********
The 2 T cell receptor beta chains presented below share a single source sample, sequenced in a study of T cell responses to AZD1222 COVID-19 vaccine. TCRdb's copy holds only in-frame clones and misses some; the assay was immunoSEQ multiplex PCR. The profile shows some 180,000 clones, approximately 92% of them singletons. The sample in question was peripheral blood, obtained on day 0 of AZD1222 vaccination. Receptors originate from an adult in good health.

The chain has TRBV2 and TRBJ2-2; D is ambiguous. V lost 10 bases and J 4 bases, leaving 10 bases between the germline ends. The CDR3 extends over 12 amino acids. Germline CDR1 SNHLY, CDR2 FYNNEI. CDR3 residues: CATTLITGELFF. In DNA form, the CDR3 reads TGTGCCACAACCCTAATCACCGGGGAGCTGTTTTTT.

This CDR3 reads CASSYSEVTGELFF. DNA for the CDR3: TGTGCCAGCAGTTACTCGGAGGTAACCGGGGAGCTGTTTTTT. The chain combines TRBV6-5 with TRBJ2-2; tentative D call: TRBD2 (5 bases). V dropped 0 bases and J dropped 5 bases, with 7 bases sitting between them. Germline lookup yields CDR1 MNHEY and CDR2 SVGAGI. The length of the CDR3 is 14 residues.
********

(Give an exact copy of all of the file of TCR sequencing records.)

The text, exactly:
The 2 T cell receptor beta chains presented below share a single source sample, sequenced in a study of T cell responses to AZD1222 COVID-19 vaccine. TCRdb's copy holds only in-frame clones and misses some; the assay was immunoSEQ multiplex PCR. The profile shows some 180,000 clones, approximately 92% of them singletons. The sample in question was peripheral blood, obtained on day 0 of AZD1222 vaccination. Receptors originate from an adult in good health.

The chain has TRBV2 and TRBJ2-2; D is ambiguous. V lost 10 bases and J 4 bases, leaving 10 bases between the germline ends. The CDR3 extends over 12 amino acids. Germline CDR1 SNHLY, CDR2 FYNNEI. CDR3 residues: CATTLITGELFF. In DNA form, the CDR3 reads TGTGCCACAACCCTAATCACCGGGGAGCTGTTTTTT.

This CDR3 reads CASSYSEVTGELFF. DNA for the CDR3: TGTGCCAGCAGTTACTCGGAGGTAACCGGGGAGCTGTTTTTT. The chain combines TRBV6-5 with TRBJ2-2; tentative D call: TRBD2 (5 bases). V dropped 0 bases and J dropped 5 bases, with 7 bases sitting between them. Germline lookup yields CDR1 MNHEY and CDR2 SVGAGI. The length of the CDR3 is 14 residues.